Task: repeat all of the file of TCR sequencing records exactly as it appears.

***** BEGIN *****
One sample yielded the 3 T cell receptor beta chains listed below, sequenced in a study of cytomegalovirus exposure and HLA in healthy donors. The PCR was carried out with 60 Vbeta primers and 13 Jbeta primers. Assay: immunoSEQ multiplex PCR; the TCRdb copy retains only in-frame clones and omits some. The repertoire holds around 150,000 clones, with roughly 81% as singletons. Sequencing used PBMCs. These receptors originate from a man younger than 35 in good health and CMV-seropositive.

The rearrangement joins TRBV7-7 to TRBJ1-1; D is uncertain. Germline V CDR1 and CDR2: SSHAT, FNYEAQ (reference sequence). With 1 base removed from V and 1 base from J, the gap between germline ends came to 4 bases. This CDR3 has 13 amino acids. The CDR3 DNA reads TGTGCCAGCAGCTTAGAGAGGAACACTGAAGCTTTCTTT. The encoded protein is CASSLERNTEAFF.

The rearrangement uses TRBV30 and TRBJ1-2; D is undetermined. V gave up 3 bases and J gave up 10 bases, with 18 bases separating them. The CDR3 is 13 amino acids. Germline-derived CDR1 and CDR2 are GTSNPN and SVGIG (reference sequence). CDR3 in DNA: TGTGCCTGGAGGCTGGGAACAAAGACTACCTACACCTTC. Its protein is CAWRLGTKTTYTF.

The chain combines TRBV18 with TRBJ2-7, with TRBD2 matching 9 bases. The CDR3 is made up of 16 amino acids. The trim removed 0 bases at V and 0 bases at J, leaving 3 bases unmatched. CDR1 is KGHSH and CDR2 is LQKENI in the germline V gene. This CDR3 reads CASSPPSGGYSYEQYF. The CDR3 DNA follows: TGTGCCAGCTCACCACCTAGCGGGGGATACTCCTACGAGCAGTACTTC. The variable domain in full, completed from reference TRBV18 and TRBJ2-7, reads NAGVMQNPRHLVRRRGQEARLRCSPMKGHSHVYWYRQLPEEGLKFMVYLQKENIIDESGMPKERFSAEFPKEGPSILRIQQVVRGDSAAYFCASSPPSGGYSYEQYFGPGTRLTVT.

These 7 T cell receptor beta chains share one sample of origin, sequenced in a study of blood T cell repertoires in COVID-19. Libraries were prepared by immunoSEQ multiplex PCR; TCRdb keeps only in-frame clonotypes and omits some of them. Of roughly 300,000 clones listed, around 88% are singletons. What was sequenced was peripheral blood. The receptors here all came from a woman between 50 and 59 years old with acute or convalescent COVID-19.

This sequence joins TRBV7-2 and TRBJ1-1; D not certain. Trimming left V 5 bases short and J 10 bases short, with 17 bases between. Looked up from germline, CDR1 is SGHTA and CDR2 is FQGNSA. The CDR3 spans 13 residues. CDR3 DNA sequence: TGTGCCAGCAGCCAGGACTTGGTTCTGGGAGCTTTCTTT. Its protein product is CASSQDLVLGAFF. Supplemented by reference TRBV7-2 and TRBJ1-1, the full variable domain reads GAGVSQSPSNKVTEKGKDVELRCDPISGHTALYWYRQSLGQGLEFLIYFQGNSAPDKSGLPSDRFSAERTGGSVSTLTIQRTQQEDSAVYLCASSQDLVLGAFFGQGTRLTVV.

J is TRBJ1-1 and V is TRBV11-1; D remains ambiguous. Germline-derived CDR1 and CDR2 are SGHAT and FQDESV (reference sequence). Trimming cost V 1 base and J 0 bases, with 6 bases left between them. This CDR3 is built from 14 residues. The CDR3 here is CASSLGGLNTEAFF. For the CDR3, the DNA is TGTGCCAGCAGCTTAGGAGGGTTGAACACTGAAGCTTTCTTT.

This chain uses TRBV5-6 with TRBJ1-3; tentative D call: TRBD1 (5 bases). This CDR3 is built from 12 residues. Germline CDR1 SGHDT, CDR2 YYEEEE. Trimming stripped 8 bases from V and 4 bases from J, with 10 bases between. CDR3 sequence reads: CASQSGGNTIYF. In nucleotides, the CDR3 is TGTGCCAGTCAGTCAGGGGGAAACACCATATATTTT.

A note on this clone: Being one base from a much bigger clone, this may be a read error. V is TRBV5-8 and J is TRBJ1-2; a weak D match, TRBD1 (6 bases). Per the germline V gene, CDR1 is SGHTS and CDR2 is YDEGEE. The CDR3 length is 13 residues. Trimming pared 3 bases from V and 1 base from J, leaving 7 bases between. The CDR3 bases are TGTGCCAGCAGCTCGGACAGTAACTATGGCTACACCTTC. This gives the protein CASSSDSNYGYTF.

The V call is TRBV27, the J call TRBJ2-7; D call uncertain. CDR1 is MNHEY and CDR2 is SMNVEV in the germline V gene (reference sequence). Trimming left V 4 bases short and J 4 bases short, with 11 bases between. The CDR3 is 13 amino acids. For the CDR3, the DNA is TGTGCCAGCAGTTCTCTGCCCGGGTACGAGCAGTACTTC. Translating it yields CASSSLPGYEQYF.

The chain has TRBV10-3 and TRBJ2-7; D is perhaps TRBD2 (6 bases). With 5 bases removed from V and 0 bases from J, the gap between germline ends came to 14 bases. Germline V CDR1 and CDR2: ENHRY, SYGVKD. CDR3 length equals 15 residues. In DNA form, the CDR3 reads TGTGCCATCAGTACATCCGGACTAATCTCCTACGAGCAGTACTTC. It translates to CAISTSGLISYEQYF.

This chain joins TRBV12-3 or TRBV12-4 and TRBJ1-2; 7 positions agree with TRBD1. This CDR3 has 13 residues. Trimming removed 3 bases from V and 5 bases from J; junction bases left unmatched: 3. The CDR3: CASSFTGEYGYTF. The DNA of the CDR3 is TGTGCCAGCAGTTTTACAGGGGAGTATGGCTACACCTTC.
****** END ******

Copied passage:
One sample yielded the 3 T cell receptor beta chains listed below, sequenced in a study of cytomegalovirus exposure and HLA in healthy donors. The PCR was carried out with 60 Vbeta primers and 13 Jbeta primers. Assay: immunoSEQ multiplex PCR; the TCRdb copy retains only in-frame clones and omits some. The repertoire holds around 150,000 clones, with roughly 81% as singletons. Sequencing used PBMCs. These receptors originate from a man younger than 35 in good health and CMV-seropositive.

The rearrangement joins TRBV7-7 to TRBJ1-1; D is uncertain. Germline V CDR1 and CDR2: SSHAT, FNYEAQ (reference sequence). With 1 base removed from V and 1 base from J, the gap between germline ends came to 4 bases. This CDR3 has 13 amino acids. The CDR3 DNA reads TGTGCCAGCAGCTTAGAGAGGAACACTGAAGCTTTCTTT. The encoded protein is CASSLERNTEAFF.

The rearrangement uses TRBV30 and TRBJ1-2; D is undetermined. V gave up 3 bases and J gave up 10 bases, with 18 bases separating them. The CDR3 is 13 amino acids. Germline-derived CDR1 and CDR2 are GTSNPN and SVGIG (reference sequence). CDR3 in DNA: TGTGCCTGGAGGCTGGGAACAAAGACTACCTACACCTTC. Its protein is CAWRLGTKTTYTF.

The chain combines TRBV18 with TRBJ2-7, with TRBD2 matching 9 bases. The CDR3 is made up of 16 amino acids. The trim removed 0 bases at V and 0 bases at J, leaving 3 bases unmatched. CDR1 is KGHSH and CDR2 is LQKENI in the germline V gene. This CDR3 reads CASSPPSGGYSYEQYF. The CDR3 DNA follows: TGTGCCAGCTCACCACCTAGCGGGGGATACTCCTACGAGCAGTACTTC. The variable domain in full, completed from reference TRBV18 and TRBJ2-7, reads NAGVMQNPRHLVRRRGQEARLRCSPMKGHSHVYWYRQLPEEGLKFMVYLQKENIIDESGMPKERFSAEFPKEGPSILRIQQVVRGDSAAYFCASSPPSGGYSYEQYFGPGTRLTVT.

These 7 T cell receptor beta chains share one sample of origin, sequenced in a study of blood T cell repertoires in COVID-19. Libraries were prepared by immunoSEQ multiplex PCR; TCRdb keeps only in-frame clonotypes and omits some of them. Of roughly 300,000 clones listed, around 88% are singletons. What was sequenced was peripheral blood. The receptors here all came from a woman between 50 and 59 years old with acute or convalescent COVID-19.

This sequence joins TRBV7-2 and TRBJ1-1; D not certain. Trimming left V 5 bases short and J 10 bases short, with 17 bases between. Looked up from germline, CDR1 is SGHTA and CDR2 is FQGNSA. The CDR3 spans 13 residues. CDR3 DNA sequence: TGTGCCAGCAGCCAGGACTTGGTTCTGGGAGCTTTCTTT. Its protein product is CASSQDLVLGAFF. Supplemented by reference TRBV7-2 and TRBJ1-1, the full variable domain reads GAGVSQSPSNKVTEKGKDVELRCDPISGHTALYWYRQSLGQGLEFLIYFQGNSAPDKSGLPSDRFSAERTGGSVSTLTIQRTQQEDSAVYLCASSQDLVLGAFFGQGTRLTVV.

J is TRBJ1-1 and V is TRBV11-1; D remains ambiguous. Germline-derived CDR1 and CDR2 are SGHAT and FQDESV (reference sequence). Trimming cost V 1 base and J 0 bases, with 6 bases left between them. This CDR3 is built from 14 residues. The CDR3 here is CASSLGGLNTEAFF. For the CDR3, the DNA is TGTGCCAGCAGCTTAGGAGGGTTGAACACTGAAGCTTTCTTT.

This chain uses TRBV5-6 with TRBJ1-3; tentative D call: TRBD1 (5 bases). This CDR3 is built from 12 residues. Germline CDR1 SGHDT, CDR2 YYEEEE. Trimming stripped 8 bases from V and 4 bases from J, with 10 bases between. CDR3 sequence reads: CASQSGGNTIYF. In nucleotides, the CDR3 is TGTGCCAGTCAGTCAGGGGGAAACACCATATATTTT.

A note on this clone: Being one base from a much bigger clone, this may be a read error. V is TRBV5-8 and J is TRBJ1-2; a weak D match, TRBD1 (6 bases). Per the germline V gene, CDR1 is SGHTS and CDR2 is YDEGEE. The CDR3 length is 13 residues. Trimming pared 3 bases from V and 1 base from J, leaving 7 bases between. The CDR3 bases are TGTGCCAGCAGCTCGGACAGTAACTATGGCTACACCTTC. This gives the protein CASSSDSNYGYTF.

The V call is TRBV27, the J call TRBJ2-7; D call uncertain. CDR1 is MNHEY and CDR2 is SMNVEV in the germline V gene (reference sequence). Trimming left V 4 bases short and J 4 bases short, with 11 bases between. The CDR3 is 13 amino acids. For the CDR3, the DNA is TGTGCCAGCAGTTCTCTGCCCGGGTACGAGCAGTACTTC. Translating it yields CASSSLPGYEQYF.

The chain has TRBV10-3 and TRBJ2-7; D is perhaps TRBD2 (6 bases). With 5 bases removed from V and 0 bases from J, the gap between germline ends came to 14 bases. Germline V CDR1 and CDR2: ENHRY, SYGVKD. CDR3 length equals 15 residues. In DNA form, the CDR3 reads TGTGCCATCAGTACATCCGGACTAATCTCCTACGAGCAGTACTTC. It translates to CAISTSGLISYEQYF.

This chain joins TRBV12-3 or TRBV12-4 and TRBJ1-2; 7 positions agree with TRBD1. This CDR3 has 13 residues. Trimming removed 3 bases from V and 5 bases from J; junction bases left unmatched: 3. The CDR3: CASSFTGEYGYTF. The DNA of the CDR3 is TGTGCCAGCAGTTTTACAGGGGAGTATGGCTACACCTTC.